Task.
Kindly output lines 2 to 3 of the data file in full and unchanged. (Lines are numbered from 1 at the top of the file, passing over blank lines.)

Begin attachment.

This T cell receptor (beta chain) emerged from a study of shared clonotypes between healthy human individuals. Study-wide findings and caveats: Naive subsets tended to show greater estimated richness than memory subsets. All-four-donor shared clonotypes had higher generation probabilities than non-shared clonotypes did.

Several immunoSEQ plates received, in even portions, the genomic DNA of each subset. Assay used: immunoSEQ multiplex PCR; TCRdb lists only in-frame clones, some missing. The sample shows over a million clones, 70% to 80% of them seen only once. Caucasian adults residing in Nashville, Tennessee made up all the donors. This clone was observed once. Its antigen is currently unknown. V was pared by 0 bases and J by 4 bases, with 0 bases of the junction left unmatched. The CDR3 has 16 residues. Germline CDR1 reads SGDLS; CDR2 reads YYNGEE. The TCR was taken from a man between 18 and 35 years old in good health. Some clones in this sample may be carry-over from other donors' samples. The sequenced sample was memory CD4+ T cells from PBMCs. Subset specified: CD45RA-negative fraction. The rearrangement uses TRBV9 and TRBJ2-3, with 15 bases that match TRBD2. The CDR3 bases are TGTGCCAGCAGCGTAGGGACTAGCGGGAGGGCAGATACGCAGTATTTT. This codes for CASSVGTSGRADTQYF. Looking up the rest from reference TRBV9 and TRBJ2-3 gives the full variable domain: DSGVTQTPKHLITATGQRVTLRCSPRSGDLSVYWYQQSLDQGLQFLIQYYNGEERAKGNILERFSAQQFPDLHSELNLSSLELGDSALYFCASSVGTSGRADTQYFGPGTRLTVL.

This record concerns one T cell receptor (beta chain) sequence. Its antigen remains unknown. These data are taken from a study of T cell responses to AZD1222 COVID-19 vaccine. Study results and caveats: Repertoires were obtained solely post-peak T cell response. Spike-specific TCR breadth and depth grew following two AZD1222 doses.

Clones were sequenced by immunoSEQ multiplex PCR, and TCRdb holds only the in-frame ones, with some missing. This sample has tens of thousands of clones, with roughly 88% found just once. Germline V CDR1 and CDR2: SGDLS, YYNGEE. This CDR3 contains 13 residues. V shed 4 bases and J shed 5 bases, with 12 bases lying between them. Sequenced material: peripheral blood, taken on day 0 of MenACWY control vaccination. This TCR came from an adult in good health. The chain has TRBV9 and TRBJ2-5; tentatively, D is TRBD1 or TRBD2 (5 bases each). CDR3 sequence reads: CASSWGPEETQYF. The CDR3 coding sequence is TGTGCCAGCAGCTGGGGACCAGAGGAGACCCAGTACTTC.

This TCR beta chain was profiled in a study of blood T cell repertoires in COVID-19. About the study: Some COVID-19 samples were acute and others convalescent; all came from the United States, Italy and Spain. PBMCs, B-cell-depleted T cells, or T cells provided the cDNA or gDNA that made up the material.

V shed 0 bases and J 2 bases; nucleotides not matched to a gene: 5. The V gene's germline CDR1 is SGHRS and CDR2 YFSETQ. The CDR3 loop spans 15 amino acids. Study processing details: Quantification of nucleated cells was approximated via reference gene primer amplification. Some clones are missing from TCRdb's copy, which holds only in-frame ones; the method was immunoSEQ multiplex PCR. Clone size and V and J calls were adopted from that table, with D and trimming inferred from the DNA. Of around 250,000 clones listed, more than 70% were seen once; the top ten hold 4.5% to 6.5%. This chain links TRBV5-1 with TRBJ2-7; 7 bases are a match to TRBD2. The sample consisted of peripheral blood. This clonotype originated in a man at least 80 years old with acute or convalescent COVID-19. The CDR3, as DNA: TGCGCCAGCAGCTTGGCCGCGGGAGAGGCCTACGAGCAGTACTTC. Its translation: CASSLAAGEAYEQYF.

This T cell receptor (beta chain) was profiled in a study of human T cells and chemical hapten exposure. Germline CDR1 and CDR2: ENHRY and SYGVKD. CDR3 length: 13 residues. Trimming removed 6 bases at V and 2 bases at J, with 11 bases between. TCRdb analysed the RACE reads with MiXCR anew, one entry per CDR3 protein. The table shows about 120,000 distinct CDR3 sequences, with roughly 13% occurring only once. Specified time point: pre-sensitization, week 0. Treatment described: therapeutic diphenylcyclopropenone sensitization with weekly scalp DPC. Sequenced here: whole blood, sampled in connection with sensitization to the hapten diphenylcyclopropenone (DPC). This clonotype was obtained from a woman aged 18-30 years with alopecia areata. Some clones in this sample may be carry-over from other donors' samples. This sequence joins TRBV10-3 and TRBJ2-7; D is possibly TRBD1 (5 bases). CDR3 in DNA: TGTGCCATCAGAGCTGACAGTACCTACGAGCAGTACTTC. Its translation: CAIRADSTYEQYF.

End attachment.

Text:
Several immunoSEQ plates received, in even portions, the genomic DNA of each subset. Assay used: immunoSEQ multiplex PCR; TCRdb lists only in-frame clones, some missing. The sample shows over a million clones, 70% to 80% of them seen only once. Caucasian adults residing in Nashville, Tennessee made up all the donors. This clone was observed once. Its antigen is currently unknown. V was pared by 0 bases and J by 4 bases, with 0 bases of the junction left unmatched. The CDR3 has 16 residues. Germline CDR1 reads SGDLS; CDR2 reads YYNGEE. The TCR was taken from a man between 18 and 35 years old in good health. Some clones in this sample may be carry-over from other donors' samples. The sequenced sample was memory CD4+ T cells from PBMCs. Subset specified: CD45RA-negative fraction. The rearrangement uses TRBV9 and TRBJ2-3, with 15 bases that match TRBD2. The CDR3 bases are TGTGCCAGCAGCGTAGGGACTAGCGGGAGGGCAGATACGCAGTATTTT. This codes for CASSVGTSGRADTQYF. Looking up the rest from reference TRBV9 and TRBJ2-3 gives the full variable domain: DSGVTQTPKHLITATGQRVTLRCSPRSGDLSVYWYQQSLDQGLQFLIQYYNGEERAKGNILERFSAQQFPDLHSELNLSSLELGDSALYFCASSVGTSGRADTQYFGPGTRLTVL.

This record concerns one T cell receptor (beta chain) sequence. Its antigen remains unknown. These data are taken from a study of T cell responses to AZD1222 COVID-19 vaccine. Study results and caveats: Repertoires were obtained solely post-peak T cell response. Spike-specific TCR breadth and depth grew following two AZD1222 doses.